Appeasers of Saddam are worse than appeasers of Hitler - John O'Sullivan
Tuesday, September 03, 2002
Trimble has a future, but not as UUP Leader
HOW CAN ONE man manage to talk so much sense? This is the only way I can react to Kit Kildare's fantastic piece on the Ulster Unionists today:
From a Unionist point of view, there’s a vast amount wrong with the Good Friday Agreement. There are the terribly big, terribly wrong things, such as freeing terrorists. Then there’s the stuff in the middle range of awfulness, like the kulturkampf against British symbols in the North (despite, in the South, as far as I’ve seen, the failure to, oh, rebuild Nelson's Pillar). Throw into the mix that Unionists confront this having met all the obligations they faced under the Agreement whilst Republicans have yet to do the one thing asked of them, and you can see why middle Ulster is unhappy. And, despite what you might think, the argument that they should be ‘grateful for peace’ never quite washes, as Unionists don't think they were responsible for there not being peace in the first place. Hence, they’re not overly keen on rewarding people for, more or less, giving up bad habits they never should have had in the first place.
The truth is that for all his efforts, Trimble was just too trusting and too compromising to achieve a workable settlement for the decent people of Ulster. He was unwilling to stick to sensible deadlines and too willing to agree to extreme terrorist demands. For him to continue would now be seen as treachery by too many Unionists in Ulster. The solution is his resignation:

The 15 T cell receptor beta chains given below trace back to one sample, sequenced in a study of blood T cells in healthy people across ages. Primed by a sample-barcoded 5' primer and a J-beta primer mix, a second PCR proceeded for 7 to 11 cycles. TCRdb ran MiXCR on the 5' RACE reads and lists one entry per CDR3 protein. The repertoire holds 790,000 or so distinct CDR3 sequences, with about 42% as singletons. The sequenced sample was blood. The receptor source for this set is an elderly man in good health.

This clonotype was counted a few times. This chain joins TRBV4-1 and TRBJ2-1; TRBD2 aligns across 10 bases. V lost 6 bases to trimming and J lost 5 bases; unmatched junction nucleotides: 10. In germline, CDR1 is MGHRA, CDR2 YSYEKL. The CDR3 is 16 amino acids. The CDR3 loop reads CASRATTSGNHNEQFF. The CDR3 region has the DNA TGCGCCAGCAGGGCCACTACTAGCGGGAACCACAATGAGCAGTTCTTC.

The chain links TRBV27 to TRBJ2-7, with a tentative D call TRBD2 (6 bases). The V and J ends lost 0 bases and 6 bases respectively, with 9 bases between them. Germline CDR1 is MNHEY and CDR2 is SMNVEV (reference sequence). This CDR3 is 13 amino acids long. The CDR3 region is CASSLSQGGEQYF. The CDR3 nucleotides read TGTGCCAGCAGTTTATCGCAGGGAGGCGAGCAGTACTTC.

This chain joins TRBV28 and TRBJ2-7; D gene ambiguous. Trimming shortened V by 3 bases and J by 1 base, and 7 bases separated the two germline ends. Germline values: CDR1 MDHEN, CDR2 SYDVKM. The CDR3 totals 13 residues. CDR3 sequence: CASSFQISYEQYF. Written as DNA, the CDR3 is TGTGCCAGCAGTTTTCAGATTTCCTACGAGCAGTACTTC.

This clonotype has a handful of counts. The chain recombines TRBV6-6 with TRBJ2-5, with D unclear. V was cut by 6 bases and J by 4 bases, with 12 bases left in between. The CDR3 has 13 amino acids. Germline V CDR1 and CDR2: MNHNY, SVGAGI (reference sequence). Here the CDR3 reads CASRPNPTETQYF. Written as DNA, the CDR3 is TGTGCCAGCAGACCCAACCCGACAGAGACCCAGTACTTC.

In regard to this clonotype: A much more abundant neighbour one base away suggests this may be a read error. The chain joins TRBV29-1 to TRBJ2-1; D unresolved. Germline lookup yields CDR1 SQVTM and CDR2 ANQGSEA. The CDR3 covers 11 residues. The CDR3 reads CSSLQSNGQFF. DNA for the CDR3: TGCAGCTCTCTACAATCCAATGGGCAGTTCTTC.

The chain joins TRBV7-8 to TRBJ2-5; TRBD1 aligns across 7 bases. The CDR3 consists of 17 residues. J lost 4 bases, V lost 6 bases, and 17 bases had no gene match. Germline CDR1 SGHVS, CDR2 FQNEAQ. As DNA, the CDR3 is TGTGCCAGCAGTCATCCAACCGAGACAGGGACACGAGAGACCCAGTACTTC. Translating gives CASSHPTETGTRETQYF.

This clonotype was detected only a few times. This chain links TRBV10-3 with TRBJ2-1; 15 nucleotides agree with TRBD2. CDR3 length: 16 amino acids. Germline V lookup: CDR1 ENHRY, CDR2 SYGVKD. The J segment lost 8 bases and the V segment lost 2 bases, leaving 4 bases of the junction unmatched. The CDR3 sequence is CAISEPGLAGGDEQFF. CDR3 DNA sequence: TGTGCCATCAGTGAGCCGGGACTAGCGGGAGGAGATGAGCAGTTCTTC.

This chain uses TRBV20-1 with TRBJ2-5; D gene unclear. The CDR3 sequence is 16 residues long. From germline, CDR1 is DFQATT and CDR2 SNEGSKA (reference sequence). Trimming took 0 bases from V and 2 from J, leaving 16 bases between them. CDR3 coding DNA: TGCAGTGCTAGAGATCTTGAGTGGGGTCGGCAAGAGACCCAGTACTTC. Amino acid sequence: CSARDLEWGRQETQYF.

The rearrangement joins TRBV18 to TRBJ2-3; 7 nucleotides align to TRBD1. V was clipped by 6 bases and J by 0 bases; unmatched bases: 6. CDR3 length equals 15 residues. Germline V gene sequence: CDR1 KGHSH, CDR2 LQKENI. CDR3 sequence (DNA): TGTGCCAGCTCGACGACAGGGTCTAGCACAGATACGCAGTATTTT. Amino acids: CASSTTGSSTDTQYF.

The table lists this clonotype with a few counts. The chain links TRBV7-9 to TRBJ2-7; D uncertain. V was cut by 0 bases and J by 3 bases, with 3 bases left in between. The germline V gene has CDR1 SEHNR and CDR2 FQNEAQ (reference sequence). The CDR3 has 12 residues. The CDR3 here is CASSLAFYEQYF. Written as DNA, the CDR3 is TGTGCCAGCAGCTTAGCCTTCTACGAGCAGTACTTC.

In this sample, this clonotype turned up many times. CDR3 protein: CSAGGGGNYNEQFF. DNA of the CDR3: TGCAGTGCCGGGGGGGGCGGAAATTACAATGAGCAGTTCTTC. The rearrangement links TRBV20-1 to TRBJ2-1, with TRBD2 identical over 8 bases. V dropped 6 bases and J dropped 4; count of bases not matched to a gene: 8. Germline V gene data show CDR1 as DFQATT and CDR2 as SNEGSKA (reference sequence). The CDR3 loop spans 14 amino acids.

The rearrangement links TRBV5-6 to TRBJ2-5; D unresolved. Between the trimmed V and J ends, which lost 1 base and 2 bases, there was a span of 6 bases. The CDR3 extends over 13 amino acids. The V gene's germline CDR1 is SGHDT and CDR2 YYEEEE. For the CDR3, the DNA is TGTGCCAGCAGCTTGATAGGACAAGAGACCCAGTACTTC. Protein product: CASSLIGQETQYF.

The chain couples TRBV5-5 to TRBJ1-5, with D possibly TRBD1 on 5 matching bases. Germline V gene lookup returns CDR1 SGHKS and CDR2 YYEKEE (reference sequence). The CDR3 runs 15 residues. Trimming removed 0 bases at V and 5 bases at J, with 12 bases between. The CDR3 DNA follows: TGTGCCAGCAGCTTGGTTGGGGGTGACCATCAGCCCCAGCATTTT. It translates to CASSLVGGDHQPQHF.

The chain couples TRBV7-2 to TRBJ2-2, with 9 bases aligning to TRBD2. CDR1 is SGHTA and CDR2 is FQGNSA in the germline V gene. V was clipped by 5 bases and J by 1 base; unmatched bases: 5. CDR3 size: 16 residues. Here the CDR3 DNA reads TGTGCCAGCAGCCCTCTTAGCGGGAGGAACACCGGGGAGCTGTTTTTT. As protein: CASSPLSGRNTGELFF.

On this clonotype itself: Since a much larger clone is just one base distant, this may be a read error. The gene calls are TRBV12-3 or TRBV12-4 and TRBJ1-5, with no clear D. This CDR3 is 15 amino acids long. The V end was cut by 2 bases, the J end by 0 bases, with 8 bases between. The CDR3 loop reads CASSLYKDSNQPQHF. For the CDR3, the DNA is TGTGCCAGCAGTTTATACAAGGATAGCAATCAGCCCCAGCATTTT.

Just about all his current, progressive supporters damned his election as party leader in 1995; whereas, in fact, David Trimble was the right, the brave, and the imaginative choice. Now, having followed his newly acquired friends’ advice too closely, he is in danger of wrecking the Agreement by destroying what it rests upon: the electoral viability of the UUP. For Ulster, and for peace, David Trimble should go (to SW1).
By SW1, Kildare means the Shadow Cabinet, and it is a truly excellent suggestion. There, most likely as Shadow Northern Ireland Secretary, he could present the Conservative case for lasting peace on democratic - not terrorist - terms, and save the Good Friday Agreement by bequeathing its problems to someone willing to fight for what is right as hard as the IRA fights for its own wicked ends. Jeffrey Donaldson would be just the man for that. A moderate Unionist, he supported the Good Friday Agreement right until the end, when he walked out in opposition to the fudging of the terrorist decommissioning issue. Considering the IRA is a quarter of a decade past its deadline for decommissioning of all weapons, yet still in government, Donaldson's suspicions have sadly been proved 100 per cent correct.
As well as a good, intelligent man who would oppose terror from wherever it came, Donaldson is young, good looking and convincing - a suitable leader for modern Unionism. But most of all, as a former agent to Enoch Powell during his time as Unionist MP for South Down, he has a particular closeness to many figures in the Conservative Party. I last saw him cheerfully sat beside the Tory MP Andrew Rosindell on the Commons benches.